Strong re­sponse to Pak­istan is ur­gent


The re­cent killing of five In­dian soldiers by Pak­ista­nis, ir­re­spec­tive of whether they were army reg­u­lars or non-state ac­tors dressed in army fa­tigues, is highly con­demnable, call­ing for se­vere ac­tion from In­dia. The de­mand for a strong re­sponse from In­dia is grow­ing and rightly so, even as Pak­istan con­tin­ues to not only vi­o­late the cease­fire along the line of con­trol, but also has a ma­jor hand in spawn­ing cross-bor­der ter­ror­ism.

The Prime Min­is­ter, Dr Man­mo­han Singh in his ad­dress to the Na­tion has said for re­la­tions with Pak­istan to im­prove, it is es­sen­tial that they pre­vent the use of their ter­ri­tory and ter­ri­tory un­der their con­trol for any anti-In­dia ac­tiv­ity. He said that all pos­si­ble steps will be taken to pre­vent in­ci­dents of the das­tardly at­tack on our Jawans on the line of con­trol with Pak­istan.

While wel­com­ing the Prime Min­is­ter’s state­ment, we be­lieve that In­dia’s re­sponse has to be in­deed strong and on dif­fer­ent fronts – diplo­matic, trade and even mil­i­tary. Pak­istan is a ‘failed state’ and it is keen on cre­at­ing ten­sions not just on the In­dian bor­der but also in the main­land. Any peace and progress talks with Pak­istan has to keep in mind the ground re­al­ity – how the neigh­bour has been covertly aid­ing cross-bor­der ter­ror­ism. 26/11 is a grim re­minder of that.

The in­ter­na­tional com­mu­nity is call­ing for re­solv­ing peace­fully the hos­til­i­ties, even though it knows that Pak­istan is a ‘rogue state’ as Lt Gen­eral (Retd) P.C. Ka­toch calls. In his forth­right col­umn, he has said the In­dian Army needs to im­me­di­ately re­view its coun­ter­in­fil­tra­tion op­er­at­ing pro­ce­dure on the LoC. In all like­li­hood com­man­ders on ground are con­strained by an over­whelm­ing urge to look for sig­nal from the brass be­fore tak­ing any tough step. They will have to re­visit the old adage: what is mil­i­tar­ily de­sir­able is not nec­es­sar­ily po­lit­i­cally cor­rect. They must know that mix­ing po­lit­i­cal ex­pe­di­ency with mil­i­tary ac­tion is sui­ci­dal. Only then In­dian Army of­fi­cers can re­gain the con­fi­dence of its men and thereby the In­dian cit­i­zens.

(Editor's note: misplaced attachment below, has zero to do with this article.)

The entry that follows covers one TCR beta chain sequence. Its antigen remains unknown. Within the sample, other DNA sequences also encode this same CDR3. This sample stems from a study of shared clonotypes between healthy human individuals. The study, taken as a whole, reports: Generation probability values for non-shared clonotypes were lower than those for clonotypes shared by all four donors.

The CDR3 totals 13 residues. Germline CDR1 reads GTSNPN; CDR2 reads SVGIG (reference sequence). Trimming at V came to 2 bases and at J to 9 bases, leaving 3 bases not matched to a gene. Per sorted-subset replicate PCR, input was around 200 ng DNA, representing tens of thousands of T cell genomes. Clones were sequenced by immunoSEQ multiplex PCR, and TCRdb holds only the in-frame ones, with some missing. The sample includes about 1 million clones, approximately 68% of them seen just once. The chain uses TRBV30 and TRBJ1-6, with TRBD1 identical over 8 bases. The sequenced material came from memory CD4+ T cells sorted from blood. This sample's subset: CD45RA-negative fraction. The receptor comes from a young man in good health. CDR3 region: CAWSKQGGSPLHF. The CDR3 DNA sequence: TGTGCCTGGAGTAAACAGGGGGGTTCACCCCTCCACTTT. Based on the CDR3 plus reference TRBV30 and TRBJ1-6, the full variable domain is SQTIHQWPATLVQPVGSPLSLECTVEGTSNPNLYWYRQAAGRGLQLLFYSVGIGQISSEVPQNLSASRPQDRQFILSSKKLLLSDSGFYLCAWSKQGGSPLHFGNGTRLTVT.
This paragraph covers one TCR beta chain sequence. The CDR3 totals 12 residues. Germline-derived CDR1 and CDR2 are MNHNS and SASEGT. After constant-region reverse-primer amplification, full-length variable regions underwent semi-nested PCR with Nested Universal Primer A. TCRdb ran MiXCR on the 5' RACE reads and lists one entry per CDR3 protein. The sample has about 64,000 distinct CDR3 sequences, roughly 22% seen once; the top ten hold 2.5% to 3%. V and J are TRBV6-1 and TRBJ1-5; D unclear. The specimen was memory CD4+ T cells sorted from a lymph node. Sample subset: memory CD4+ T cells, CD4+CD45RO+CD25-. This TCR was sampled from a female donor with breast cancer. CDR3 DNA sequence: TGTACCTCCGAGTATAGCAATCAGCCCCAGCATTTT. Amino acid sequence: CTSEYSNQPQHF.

In­dia has the might to deal with any ad­verse sit­u­a­tion. The armed forces are fight­ing fit and they are be­ing equipped with the lat­est of equip­ment, tech­nolo­gies. As we write, we have the news of launch of Vikrant, In­dia’s first in­dige­nous air­craft car­rier (IAC). The De­fence Min­is­ter Antony while con­grat­u­lat­ing the ef­fort has said that we must con­tinue the process of strength­en­ing in­dige­nous ca­pa­bil­ity to­wards se­cur­ing our mar­itime in­ter­ests.

In­duct­ing the most mod­ern equip­ment, whether in­dige­nous or from over­seas, is key, and this brings us to the cur­rent de­bate on the ba­sic trainer air­craft (BTA). Air Mar­shal (Retd) Anil Cho­pra men­tions that the en­tire pro­cure­ment process is han­dled by the Min­istry of De­fence with the sup­port of the Air Head­quar­ters and that the pro­cure­ment pro­ce­dures are fol­lowed metic­u­lously in a trans­par­ent man­ner. Any in­sin­u­a­tion of di­lu­tions of spec­i­fi­ca­tions to favour a par­tic­u­lar ven­dor or air­craft, are base­less and in­cor­rect.

We need to move in the pos­i­tive di­rec­tion as we cel­e­brate the 67th In­de­pen­dence Day.

Happy In­de­pen­dence Day !

Jayant Baran­wal

Pub­lisher & Edi­tor-in-Chief

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